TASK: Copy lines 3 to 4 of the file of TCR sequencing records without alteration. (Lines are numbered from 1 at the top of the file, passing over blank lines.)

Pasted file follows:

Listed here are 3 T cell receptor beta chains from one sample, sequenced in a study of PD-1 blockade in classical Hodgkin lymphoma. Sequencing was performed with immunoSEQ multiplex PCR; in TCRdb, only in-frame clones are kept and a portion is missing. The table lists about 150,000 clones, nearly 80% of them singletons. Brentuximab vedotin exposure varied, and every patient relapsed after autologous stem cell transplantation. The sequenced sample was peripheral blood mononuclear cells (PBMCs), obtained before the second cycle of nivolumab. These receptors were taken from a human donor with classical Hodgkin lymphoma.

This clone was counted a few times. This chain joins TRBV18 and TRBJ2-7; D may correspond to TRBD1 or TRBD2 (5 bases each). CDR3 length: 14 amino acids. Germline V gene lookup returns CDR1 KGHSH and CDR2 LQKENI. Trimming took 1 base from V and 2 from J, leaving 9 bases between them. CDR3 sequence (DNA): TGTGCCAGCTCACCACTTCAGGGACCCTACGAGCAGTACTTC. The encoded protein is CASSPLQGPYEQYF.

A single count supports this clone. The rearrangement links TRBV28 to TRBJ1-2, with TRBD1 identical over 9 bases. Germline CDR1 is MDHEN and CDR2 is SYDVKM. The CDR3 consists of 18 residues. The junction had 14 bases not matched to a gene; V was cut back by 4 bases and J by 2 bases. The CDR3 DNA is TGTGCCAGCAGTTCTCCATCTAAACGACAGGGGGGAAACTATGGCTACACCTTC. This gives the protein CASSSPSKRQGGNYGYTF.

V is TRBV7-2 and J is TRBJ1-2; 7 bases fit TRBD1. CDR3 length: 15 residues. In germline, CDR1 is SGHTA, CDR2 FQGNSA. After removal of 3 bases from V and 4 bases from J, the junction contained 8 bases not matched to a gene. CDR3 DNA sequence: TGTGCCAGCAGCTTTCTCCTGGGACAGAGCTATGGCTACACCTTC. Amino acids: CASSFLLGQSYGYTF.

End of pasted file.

A single count supports this clone. The rearrangement links TRBV28 to TRBJ1-2, with TRBD1 identical over 9 bases. Germline CDR1 is MDHEN and CDR2 is SYDVKM. The CDR3 consists of 18 residues. The junction had 14 bases not matched to a gene; V was cut back by 4 bases and J by 2 bases. The CDR3 DNA is TGTGCCAGCAGTTCTCCATCTAAACGACAGGGGGGAAACTATGGCTACACCTTC. This gives the protein CASSSPSKRQGGNYGYTF.

V is TRBV7-2 and J is TRBJ1-2; 7 bases fit TRBD1. CDR3 length: 15 residues. In germline, CDR1 is SGHTA, CDR2 FQGNSA. After removal of 3 bases from V and 4 bases from J, the junction contained 8 bases not matched to a gene. CDR3 DNA sequence: TGTGCCAGCAGCTTTCTCCTGGGACAGAGCTATGGCTACACCTTC. Amino acids: CASSFLLGQSYGYTF.